Clavicle fracture, also called broken collarbone is a very common sports injury seen in people who are involved in contact sports such as football and martial arts as well as impact sports such as motor racing. A direct blow over the shoulder that may occur during a fall on an outstretched arm or a motor vehicle accident may cause the clavicle bone to break. Broken clavicle may cause difficulty in lifting your arm because of pain, swelling and bruising over the bone.
Broken clavicle bone, usually heals without surgery, but if the bone ends have shifted out of place (displaced) surgery will be recommended. Surgery is performed to align the bone ends and hold them stable during healing. This improves the shoulder strength. Surgery for the fixation of clavicle fractures may be considered in the following circumstances:
- Multiple fractures
- Compound (open) fractures
- Fracture associated with nerve or blood vessel damage and scapula fracture
- Overlapping of the broken ends of bone (shortened clavicle)
Plates and Screws fixation
During this surgical procedure, your surgeon will reposition the broken bone ends into normal position and then uses special screws or metal plates to hold the bone fragments in place. These plates and screws are usually left in the bone. If they cause any irritation, they can be removed after fracture healing is complete.
Placement of pins may also be considered to hold the fracture in position and the incision required is also smaller. They often cause irritation in the skin at the site of insertion and must be removed once the fracture heals.
Patients with diabetes, the elderly individuals and people who make use of tobacco products are at a greater risk of developing complications both during and after the surgery. In addition to the risks that occur with any major surgery, certain specific risks of clavicle fracture surgery include difficulty in bone healing, lung injury and irritation caused by hardware.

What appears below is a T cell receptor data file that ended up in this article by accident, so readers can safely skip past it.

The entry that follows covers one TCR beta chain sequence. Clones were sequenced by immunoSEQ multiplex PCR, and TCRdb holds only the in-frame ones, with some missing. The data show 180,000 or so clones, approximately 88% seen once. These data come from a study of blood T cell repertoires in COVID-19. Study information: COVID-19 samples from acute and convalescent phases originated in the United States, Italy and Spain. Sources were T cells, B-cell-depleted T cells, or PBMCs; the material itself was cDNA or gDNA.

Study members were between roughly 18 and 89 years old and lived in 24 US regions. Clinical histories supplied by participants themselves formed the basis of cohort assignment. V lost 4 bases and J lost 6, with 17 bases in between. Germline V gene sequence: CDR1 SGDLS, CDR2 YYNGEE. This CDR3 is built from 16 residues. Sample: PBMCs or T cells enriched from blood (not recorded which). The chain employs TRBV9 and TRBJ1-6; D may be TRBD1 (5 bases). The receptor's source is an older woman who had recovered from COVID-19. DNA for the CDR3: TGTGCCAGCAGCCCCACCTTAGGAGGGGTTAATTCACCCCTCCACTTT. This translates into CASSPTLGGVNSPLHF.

Percutaneous elastic intramedullary nailing of the clavicle is a newer and less invasive procedure with lesser complications. It is considered as a safe method for fixation of displaced clavicle fractures in adolescents and athletes as it allows rapid healing and faster return to sports. The procedure is performed under fluoroscopic guidance. It involves a small 1 cm skin incision near the sternoclavicular joint, and then a hole is drilled in the anterior cortex after which an elastic nail is inserted into the medullary canal of the clavicle. Then the nail is passed on to reach the fracture site. A second operation to remove the nail will be performed after 2-3 months.
The shoulder is made up of the clavicle (collar bone), humerus (upper arm) and scapula (shoulder blade). The shoulder is a ball and socket joint where the ball of the upper arm bone articulates with the socket of the shoulder blade called the glenoid cavity. The shoulder blade is a flat triangular bone present on either side of the upper back. It articulates with the other two bones at the glenohumeral joint and acromioclavicular joint to provide stability and mobility to the arm. Scapula fracture refers to a fracture of the shoulder blade.
Scapula fractures can result from severe trauma such as a motor vehicle accident, a fall from a height, contact sports, a fall on an outstretched arm and direct blow on the shoulder during a fight.
Signs and symptoms
The signs and symptoms of scapula fracture are:
- Severe pain with movement
- Swelling on the back of the shoulder
- Numbness, tingling or weakness of the shoulder and arm
Scapula fractures are rare but can occur with rib or skull fractures and lung or spinal cord injuries.
To diagnose a scapula fracture your doctor reviews your medical history and performs a physical examination. Imaging studies including X-rays and a CT scan may be ordered.
Scapular fractures can be treated with nonsurgical or surgical intervention depending upon the type of fracture.
Nonsurgical treatment involves immobilizing the shoulder with a sling for 3 to 4 weeks, allowing the bones to heal on their own. Your doctor will prescribe medication to manage your pain. Physical therapy and stretching exercises should be started a week after the injury to reduce stiffness.
Scapular fractures that involve displacement at the glenoid articular surface, or fracture of the scapula neck or acromion process may require surgery to repair.
Surgery is performed to align and hold the displaced bones in their proper anatomical position until they heal. This is achieved with the help of screws and plates. The surgery can be performed traditionally by an open method or by a minimally invasive open reduction internal fixation surgery (ORIF). ORIF surgery as compared to open surgery is done by smaller incisions and thus recovery is much faster.
Surgery is performed to align and hold the displaced bones in the right position until they heal. This is achieved with the help of screws and plates. The surgery can be performed traditionally by an open method or by a minimally invasive open reduction internal fixation surgery (ORIF). ORIF surgery as compared to open surgery is done by smaller incisions and thus recovery is much faster.